Analysis. When looking at Relocator’s debut CD, you would be hard put to believe that this is an independent production by a band that has never released anything prior to it. Indeed, the lovingly crafted packaging of the album is on a par with much more expensive productions. Its simple yet stunning cover is also proudly emblazoned with the names of the four band members, as well as that of special guest Derek Sherinian – who will probably act as the main draw for many listeners. However, those who bought the album mainly on the strength of Sherinian’s name might be doing Relocator a severe disservice, because the four musicians that form the core of the band deserve most of the credit for this striking release. In spite of the logistical constraints inherent to a multi-national outfit such as this one, Relocator sound like a well-honed machine with far more mileage than they actually have. While their sound might be loosely described as progressive metal, I feel this label to be somewhat restrictive. True, the distinctive sound of the double bass drum coupled with the heavy riffage featured in most of the tracks points to such genre-defining outfits as Planet X and Liquid Tension Experiment – but there is more to Relocator than just that. Unlike many progressive metal bands, instrumental or otherwise, Relocator do not indulge in bludgeoning the listener with a barrage of power chords, ultra-fast drumming and shredding of every kind. On the other hand, there is a genuine sense of melody running through the album, tempering the heaviness of some of the sections. In spite of the constraints posed by their different geographical locations, Relocator sound remarkably tight, the various instruments blending seamlessly together. True, the drum sound sometimes tends to overwhelm the rest (a common issue in progressive metal), but as a whole the recording projects a sense of cohesion that transcends any individual display of chops. Compositionally speaking, the eight tracks possess a high level of complexity, though hardly ever sounding patchy or too intricate for their own sake. While the keyboards tend to take the lead role in most of the tracks, on the whole Sherinian manages to keep his more outrageous antics admirably under control. That leaves a lot of scope for Stefan Artwin’s remarkably restrained guitar excursions, which convey enough emotion to confer a sense of warmth and well-roundedness to the album. Relocator seem to be aware of the importance of a good album opener, and Red Vibes does not disappoint in this respect, setting the scene for what is to come. With an almost hummable keyboard riff and beautiful, airy violin, the number is subtly but relentlessly driven along by Michael Pruchnicki’s nimble bass lines, emerging at times from the instrumental fray. As one of the core members of the band, and the main songwriter along with Artwin, Pruchnicki’s contribution to Relocator’s sound is essential, though never showy. He is definitely a bassist to be reckoned with, his love of jazz evident in his agile, melodic work, which gets to shine also in the title-track and the atmospheric, uptempo 13 Reasons. Biosphere and Proxima see Artwin step into the limelight, delivering a particularly beautiful, lyrical guitar solo at the end of the latter number; and Urban Blue, alternately driven by guitar and keyboards, is also an uncannily catchy, melodic piece. However, it is the two ‘epics’ that offer the most interest for hardcore prog fans. Intricate and full of twists and turns, Aavishkar blends prog metal, symphonic prog a la UK (cue the beautiful violin work) and Middle Eastern influences; while The Alchemist, as the title suggests, is somewhat dark-hued, with atmospheric, almost ominous passages bookending the compositions, and plenty of instrumental mayhem in between – perhaps less melodic than the previous numbers, but very effective with its heavy riffing, pneumatic bass and bursts of machine-gun drumming. While “Relocator” is as impressive a debut album as they come, there are a few rough edges that the band might think about smoothing for their next release (which, hopefully, will see the advent of a stable lineup). For instance, I believe Frank Tinge should go for a more organic drum sound to complement Pruchnicki’s flawless bass lines. I also found Bartek Strycharski’s violin to be somewhat underused. However, in spite of these minor flaws, this is undoubtedly one of the best instrumental prog releases of the year, and a very promising statement of intent from a group of very talented musicians. Personally, I would be curious to see Relocator pursue a jazzier route, because they have the potential to make waves in a jazz-rock context as well as in a more metal-oriented one.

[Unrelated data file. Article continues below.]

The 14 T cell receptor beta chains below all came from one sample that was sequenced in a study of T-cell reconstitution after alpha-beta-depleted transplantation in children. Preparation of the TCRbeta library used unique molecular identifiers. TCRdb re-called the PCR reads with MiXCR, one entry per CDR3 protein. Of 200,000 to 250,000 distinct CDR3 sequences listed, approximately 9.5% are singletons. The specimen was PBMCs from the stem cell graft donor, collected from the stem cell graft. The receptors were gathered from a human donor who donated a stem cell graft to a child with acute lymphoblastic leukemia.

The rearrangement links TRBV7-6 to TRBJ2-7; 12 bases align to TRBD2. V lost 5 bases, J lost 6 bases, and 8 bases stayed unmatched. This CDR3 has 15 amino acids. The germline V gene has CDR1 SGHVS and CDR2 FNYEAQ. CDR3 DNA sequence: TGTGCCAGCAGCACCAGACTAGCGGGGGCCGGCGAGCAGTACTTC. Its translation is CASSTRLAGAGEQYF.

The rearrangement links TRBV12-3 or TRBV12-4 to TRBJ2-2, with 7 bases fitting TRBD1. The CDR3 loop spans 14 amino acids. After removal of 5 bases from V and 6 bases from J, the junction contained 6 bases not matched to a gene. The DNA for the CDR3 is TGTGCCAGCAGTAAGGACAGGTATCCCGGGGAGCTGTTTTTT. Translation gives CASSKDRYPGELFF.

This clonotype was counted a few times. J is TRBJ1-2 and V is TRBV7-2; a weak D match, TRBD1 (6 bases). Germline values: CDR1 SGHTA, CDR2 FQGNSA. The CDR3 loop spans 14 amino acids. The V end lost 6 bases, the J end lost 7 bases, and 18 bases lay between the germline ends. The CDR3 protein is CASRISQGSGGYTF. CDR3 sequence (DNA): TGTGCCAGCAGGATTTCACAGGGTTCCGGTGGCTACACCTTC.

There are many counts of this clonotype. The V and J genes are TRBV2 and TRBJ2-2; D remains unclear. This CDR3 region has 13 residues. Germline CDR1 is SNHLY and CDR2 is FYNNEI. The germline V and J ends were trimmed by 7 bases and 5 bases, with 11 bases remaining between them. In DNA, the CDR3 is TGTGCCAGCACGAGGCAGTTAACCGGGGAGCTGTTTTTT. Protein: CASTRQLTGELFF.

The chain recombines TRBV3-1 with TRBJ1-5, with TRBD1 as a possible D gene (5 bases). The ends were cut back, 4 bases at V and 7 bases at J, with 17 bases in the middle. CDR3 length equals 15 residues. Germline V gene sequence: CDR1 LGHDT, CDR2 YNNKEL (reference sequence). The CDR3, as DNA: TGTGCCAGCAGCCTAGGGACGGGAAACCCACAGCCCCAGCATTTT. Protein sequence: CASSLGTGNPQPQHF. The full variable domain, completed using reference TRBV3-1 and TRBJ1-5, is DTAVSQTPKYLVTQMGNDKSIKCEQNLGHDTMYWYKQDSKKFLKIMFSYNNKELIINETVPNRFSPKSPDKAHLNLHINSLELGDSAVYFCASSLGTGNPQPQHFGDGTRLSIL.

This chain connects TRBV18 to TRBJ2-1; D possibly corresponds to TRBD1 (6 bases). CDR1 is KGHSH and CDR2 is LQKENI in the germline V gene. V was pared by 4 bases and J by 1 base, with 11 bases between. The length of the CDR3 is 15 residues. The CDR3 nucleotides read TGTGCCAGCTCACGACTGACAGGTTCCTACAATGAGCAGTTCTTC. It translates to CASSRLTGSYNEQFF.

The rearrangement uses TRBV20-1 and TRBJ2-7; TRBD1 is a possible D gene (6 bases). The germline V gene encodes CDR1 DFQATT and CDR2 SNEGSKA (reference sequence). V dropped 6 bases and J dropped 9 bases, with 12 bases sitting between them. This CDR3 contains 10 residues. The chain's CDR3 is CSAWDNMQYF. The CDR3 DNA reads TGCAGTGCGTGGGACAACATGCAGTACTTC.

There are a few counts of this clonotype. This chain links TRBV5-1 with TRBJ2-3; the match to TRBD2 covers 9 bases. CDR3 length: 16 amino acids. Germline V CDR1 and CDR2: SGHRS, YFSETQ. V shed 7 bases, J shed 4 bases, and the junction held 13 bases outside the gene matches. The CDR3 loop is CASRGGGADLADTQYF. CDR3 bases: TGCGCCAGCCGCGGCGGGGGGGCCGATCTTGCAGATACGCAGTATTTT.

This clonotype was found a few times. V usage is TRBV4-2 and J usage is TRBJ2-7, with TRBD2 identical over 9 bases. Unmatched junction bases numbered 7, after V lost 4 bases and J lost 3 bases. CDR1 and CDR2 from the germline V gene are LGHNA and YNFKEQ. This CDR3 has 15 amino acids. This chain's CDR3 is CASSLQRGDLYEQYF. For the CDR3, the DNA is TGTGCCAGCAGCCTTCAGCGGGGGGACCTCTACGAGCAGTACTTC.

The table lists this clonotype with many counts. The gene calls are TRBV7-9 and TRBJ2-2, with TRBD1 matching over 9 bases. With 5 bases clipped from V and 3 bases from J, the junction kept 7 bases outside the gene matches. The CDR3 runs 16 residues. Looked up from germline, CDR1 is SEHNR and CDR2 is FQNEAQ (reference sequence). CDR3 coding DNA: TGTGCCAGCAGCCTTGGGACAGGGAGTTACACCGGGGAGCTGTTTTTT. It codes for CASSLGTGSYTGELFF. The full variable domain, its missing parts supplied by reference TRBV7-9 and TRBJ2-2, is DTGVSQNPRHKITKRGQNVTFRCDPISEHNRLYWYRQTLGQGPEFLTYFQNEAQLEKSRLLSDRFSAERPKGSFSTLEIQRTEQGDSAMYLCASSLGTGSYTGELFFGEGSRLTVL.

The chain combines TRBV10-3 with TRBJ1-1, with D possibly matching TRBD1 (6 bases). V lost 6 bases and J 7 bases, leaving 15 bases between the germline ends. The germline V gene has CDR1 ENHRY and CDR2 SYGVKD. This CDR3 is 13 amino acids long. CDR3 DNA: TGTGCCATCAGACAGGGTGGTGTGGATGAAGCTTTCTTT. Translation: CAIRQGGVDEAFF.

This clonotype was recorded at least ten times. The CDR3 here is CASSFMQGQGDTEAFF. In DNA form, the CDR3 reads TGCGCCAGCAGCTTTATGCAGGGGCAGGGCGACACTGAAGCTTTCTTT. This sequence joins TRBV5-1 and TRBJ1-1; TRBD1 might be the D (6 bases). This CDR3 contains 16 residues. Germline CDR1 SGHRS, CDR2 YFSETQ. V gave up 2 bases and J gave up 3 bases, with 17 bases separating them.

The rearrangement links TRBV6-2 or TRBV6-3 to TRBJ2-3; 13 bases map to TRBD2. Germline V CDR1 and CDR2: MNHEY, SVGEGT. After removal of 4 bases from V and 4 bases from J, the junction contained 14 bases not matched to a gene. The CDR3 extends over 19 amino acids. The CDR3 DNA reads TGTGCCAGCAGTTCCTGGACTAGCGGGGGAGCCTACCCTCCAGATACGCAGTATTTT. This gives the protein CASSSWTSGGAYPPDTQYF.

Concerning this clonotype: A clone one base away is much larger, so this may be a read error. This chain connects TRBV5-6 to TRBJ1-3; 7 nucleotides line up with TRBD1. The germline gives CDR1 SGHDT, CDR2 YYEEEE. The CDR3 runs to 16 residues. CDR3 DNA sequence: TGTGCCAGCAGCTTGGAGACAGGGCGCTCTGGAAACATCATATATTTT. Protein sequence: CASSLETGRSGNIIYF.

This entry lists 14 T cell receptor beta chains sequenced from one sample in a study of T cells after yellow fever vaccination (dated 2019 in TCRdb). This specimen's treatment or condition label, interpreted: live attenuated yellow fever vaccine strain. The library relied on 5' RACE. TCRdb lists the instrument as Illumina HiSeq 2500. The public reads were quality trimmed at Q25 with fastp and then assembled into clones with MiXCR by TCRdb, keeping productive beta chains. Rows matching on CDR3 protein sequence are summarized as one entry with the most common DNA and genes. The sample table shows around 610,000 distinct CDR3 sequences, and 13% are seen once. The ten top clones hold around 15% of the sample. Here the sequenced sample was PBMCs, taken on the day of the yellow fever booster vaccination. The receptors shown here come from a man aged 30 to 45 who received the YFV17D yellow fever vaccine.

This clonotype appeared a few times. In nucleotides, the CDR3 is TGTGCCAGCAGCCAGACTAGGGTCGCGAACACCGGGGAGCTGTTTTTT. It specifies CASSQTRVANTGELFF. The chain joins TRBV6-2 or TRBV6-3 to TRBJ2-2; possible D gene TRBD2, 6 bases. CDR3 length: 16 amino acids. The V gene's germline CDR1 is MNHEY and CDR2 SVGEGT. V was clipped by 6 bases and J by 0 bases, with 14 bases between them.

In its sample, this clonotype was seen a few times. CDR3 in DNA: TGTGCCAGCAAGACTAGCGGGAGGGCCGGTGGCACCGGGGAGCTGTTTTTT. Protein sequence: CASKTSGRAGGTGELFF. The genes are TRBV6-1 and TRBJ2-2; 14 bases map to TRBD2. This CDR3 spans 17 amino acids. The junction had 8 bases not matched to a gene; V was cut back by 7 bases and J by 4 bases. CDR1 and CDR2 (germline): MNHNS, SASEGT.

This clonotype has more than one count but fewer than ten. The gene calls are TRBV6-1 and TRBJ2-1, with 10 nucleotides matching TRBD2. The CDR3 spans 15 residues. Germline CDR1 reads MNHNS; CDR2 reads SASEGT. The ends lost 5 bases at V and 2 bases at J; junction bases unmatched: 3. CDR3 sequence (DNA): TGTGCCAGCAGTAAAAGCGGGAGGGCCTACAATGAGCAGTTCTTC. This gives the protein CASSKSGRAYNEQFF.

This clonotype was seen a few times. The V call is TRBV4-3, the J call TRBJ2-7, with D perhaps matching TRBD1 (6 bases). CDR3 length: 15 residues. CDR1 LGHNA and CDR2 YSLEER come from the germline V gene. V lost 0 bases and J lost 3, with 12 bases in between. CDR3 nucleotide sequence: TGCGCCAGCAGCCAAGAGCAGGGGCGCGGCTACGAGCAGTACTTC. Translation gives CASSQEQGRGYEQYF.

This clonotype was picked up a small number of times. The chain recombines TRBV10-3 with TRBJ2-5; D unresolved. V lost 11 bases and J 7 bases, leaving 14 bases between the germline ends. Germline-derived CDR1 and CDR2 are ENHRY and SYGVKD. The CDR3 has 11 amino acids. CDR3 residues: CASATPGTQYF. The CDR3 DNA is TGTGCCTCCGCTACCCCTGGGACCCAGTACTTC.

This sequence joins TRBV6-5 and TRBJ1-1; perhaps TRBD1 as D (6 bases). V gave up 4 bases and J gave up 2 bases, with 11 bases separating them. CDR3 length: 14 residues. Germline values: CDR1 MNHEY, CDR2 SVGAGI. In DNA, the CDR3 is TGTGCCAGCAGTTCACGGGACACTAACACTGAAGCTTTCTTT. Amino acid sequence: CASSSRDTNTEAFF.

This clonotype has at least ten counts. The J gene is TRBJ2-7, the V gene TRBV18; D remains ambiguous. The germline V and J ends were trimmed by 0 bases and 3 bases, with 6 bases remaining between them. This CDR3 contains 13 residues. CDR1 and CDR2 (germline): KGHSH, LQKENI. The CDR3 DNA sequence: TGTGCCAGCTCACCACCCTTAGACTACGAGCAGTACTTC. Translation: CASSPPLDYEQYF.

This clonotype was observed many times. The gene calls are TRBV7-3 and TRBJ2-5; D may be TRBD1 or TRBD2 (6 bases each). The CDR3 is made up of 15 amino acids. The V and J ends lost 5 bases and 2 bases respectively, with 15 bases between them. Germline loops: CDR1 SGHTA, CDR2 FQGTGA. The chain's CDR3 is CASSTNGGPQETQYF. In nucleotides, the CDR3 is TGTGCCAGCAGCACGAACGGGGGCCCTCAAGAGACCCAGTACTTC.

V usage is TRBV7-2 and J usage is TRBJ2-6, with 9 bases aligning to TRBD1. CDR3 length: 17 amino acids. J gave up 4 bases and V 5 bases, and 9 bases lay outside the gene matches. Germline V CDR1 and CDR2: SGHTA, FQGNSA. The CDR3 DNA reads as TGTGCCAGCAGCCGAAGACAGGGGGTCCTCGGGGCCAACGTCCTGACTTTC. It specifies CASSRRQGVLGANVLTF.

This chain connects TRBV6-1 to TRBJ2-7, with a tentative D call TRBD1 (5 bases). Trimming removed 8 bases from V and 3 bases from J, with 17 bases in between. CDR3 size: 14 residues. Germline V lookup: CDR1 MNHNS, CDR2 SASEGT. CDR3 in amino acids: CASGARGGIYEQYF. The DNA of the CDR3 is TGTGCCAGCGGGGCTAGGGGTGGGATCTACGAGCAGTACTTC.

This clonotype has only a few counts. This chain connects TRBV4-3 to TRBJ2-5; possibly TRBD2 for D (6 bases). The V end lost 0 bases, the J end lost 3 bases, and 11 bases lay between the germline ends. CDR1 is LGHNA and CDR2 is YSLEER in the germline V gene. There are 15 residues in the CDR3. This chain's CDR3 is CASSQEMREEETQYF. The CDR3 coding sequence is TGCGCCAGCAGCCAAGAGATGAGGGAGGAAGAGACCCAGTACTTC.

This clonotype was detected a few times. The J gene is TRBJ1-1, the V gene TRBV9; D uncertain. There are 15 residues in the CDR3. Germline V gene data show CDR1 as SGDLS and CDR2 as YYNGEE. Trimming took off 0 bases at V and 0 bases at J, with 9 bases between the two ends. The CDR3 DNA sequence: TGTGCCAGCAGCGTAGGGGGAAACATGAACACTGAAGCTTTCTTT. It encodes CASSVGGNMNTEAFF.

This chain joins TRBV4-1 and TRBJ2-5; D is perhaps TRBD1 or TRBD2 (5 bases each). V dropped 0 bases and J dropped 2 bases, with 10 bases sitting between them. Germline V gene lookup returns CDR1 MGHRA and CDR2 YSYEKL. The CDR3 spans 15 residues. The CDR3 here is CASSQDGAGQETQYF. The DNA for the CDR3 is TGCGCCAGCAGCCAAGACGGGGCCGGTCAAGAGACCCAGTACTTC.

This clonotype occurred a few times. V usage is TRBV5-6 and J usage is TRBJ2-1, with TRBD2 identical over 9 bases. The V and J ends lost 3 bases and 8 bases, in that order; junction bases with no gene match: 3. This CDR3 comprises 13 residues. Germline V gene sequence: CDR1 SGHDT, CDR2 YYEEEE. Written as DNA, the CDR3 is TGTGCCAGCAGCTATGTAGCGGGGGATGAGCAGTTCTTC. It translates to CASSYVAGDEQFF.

Conclusion. A very accomplished debut, both musically and visually, “Relocator” possesses all the suitable elements to wow fans of instrumental progressive metal – though, I am happy to say, the album’s appeal is not restricted to those who like the harder side of progressive rock. With some magnificent violin playing to add a lyrical note, and sterling performances from everyone involved, this would have been an impressive effort even if Derek Sherinian had not been on board.